The Martyrdom of John the Baptist (14:1–12)
We have in this passage a page out of God’s book of martyrs: the story of the death of John the Baptist. The wickedness of King Herod, the bold reproof which John gave him, the consequent imprisonment of the faithful reprover, and the disgraceful circumstances of his death are all written for our learning. “Precious in the sight of the LORD is the death of his saints” (Psalm 116:15).
The story of John the Baptist’s death is told more fully by St. Mark than by St. Matthew. For the present it seems sufficient to draw two general lessons from St. Matthew’s narrative, and to fasten our attention exclusively upon them.
1. The Power of Conscience
First, let us learn from these verses the great power of conscience.
King Herod hears “the reports about Jesus” (verse 1), and says to his servants, “This is John the Baptist; he has risen from the dead!” (verse 2). He remembered his own wicked dealings with that holy man, and his heart failed within him. His heart told him that he had despised his godly counsel, and committed a foul and abominable murder; and his heart told him that, though he had killed John, there would yet be a reckoning day. He and John the Baptist would yet meet again. Bishop Hall puts it well: “A wicked man needs no other tormentor, especially for sins of blood, than his own heart.”
There is a conscience in all men by nature. Let this never be forgotten. Fallen, lost, desperately wicked as are all born into the world, God has taken care to leave himself a witness in our hearts. It is a poor, blind guide, without the Holy Spirit: it can save no one; it leads no one to Christ: it may be “seared” and trampled under foot. But there is such a thing as conscience in every man, accusing or defending him; and Scripture and experience alike declare it (Romans 2:15). Conscience can make even kings miserable when they have willfully rejected its advice; it can fill the princes of this world with fear and trembling, as it did Felix, when Paul preached. They find it easier to imprison and behead the preacher, than to bind his sermon, and silence the voice of his reproof in their own hearts. God’s witnesses may be put off the way, but their testimony often lives and works on long after they are dead. God’s prophets do not live forever, but their words often survive them (2 Timothy 2:9; Zechariah 1:5).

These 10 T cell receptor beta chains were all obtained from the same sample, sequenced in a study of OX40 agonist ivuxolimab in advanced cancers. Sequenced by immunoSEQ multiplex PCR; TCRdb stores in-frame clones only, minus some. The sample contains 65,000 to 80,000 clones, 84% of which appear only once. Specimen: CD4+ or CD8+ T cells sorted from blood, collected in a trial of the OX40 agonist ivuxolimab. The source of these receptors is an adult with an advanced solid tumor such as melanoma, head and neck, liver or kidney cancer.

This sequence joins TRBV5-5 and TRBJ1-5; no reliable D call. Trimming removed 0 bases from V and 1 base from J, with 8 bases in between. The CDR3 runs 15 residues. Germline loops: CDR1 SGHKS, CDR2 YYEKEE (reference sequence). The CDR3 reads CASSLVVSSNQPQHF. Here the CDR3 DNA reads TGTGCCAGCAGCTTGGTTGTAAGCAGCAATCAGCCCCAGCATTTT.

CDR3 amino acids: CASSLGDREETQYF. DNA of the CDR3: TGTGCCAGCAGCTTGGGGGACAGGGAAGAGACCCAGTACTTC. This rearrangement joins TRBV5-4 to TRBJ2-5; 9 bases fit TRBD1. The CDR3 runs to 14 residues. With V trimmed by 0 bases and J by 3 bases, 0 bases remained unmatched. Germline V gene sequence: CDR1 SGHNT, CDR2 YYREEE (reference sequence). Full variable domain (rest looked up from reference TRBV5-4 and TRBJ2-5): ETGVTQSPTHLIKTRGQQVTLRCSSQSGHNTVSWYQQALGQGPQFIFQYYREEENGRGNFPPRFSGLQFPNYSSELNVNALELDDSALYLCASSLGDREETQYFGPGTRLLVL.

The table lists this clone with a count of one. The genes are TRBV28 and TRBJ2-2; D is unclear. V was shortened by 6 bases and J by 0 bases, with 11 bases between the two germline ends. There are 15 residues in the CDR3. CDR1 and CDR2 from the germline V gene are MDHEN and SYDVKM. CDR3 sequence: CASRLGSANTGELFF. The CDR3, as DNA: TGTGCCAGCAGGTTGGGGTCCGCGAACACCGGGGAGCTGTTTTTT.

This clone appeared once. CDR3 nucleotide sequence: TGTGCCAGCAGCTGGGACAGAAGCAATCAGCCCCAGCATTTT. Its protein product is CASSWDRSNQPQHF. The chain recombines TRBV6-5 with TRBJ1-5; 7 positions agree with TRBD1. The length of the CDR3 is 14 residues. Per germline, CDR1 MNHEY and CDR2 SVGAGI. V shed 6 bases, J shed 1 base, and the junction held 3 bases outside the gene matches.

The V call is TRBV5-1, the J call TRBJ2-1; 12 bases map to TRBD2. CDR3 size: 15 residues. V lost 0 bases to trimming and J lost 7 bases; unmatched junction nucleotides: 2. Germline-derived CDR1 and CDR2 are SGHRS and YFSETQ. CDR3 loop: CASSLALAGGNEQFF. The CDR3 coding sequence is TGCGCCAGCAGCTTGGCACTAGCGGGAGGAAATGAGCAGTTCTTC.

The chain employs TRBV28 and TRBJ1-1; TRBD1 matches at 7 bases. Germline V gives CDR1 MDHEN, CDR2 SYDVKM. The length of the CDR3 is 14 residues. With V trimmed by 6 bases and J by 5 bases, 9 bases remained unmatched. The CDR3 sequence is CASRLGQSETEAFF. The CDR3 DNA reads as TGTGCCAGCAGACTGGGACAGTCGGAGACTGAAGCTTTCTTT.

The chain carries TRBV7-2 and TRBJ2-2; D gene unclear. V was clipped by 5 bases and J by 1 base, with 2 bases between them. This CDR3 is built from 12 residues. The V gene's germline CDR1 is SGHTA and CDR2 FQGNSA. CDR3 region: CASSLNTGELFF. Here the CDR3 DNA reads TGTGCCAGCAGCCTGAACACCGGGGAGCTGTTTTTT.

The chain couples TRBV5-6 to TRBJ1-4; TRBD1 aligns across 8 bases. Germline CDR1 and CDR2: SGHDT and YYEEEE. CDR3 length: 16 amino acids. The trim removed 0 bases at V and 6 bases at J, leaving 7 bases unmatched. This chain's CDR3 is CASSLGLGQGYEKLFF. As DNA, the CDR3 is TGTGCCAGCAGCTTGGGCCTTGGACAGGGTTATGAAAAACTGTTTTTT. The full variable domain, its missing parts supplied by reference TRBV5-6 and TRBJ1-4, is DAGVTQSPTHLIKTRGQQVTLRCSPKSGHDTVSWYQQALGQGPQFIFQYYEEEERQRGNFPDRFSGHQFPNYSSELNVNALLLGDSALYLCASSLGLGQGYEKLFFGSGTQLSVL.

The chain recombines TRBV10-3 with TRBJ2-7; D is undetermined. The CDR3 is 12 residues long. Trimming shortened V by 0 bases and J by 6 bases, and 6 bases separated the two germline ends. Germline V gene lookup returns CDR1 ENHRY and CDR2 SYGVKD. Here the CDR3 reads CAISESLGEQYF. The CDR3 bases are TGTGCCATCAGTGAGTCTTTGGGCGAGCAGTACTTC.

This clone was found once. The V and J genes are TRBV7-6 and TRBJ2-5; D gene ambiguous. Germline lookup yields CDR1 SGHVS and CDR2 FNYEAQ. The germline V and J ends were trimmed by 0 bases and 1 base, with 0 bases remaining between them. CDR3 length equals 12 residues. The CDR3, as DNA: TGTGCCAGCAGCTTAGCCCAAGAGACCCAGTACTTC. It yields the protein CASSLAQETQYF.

Let the thoughtless and ungodly remember this, and not sin against their consciences. Let them “be sure that their sins will find them out” (Numbers 32:23). They may laugh, and jest, and mock at religion for a little time. They may cry, “Who is afraid? Where is the mighty harm of our ways?” They may depend upon the fact they are sowing misery for themselves, and will reap a bitter crop sooner or later. Their wickedness will overtake them one day: they will find, like Herod, how evil and bitter it is “to” “forsake the LORD your God” (Jeremiah 2:19).
Let ministers and teachers remember that there is a conscience in people, and let them work on boldly. Instruction is not always thrown away because it seems to bear no fruit at the time it is given; teaching is not always in vain, though we fancy that it is unheeded, wasted and forgotten. There is a conscience in the hearers of sermons; there is a conscience in the children at our schools. Many a sermon and lesson will yet rise again, when he who preached or taught it is in the grave like John the Baptist. Thousands know that we are right, and, like Herod, dare not confess it.
2. No Reward in This World
Second, let us learn that God’s children must not look for their reward in this world.
If ever there was a case of godliness unrewarded in this life, it was that of John the Baptist. Let us think for a moment what a remarkable man he was during his short career, and then think to what end he came. Look at the one who was “a prophet of the Most High” (Luke 1:76), and greater than anyone born of women (Matthew 11:11), imprisoned like a criminal! See him cut off by a violent death before the age of thirty-four; the “burning light” quenched, the faithful preacher murdered for doing his duty—and this to gratify the hatred of an adulterous woman, and at the command of a capricious tyrant! Truly there was an event here, if there ever was one in the world, which might make an ignorant person say, “What is the good of serving God?”
But these are the sort of things which show us that there will one day be a judgment. The God of the spirits of all humanity shall at last set up an assize and reward every one according to his works. The blood of John the Baptist and James the Apostle and Stephen, of Polycarp, Hus, Ridley and Latimer, shall yet be required. It is all written in God’s book. “The earth will disclose the blood shed upon her; she will conceal her slain no longer” (Isaiah 26:21). The world shall yet know that there is a God that judges the earth. “If you see the poor oppressed in a district, and justice and rights denied, do not be surprised at such things; for one official is eyed by a higher one, and over them both are others higher still” (Ecclesiastes 5:8).
Let all true Christians remember that their best things are yet to come. Let us think it nothing strange if we have sufferings in this present time. It is a probationary period: we are still at school. We are learning patience, longsuffering, gentleness and meekness, which we could hardly learn if we had our good things now. But there is an eternal holiday yet to begin. For this let us wait quietly; it will make amends for all. “Our light and momentary troubles are achieving for us an eternal glory that far outweighs them all” (2 Corinthians 4:17).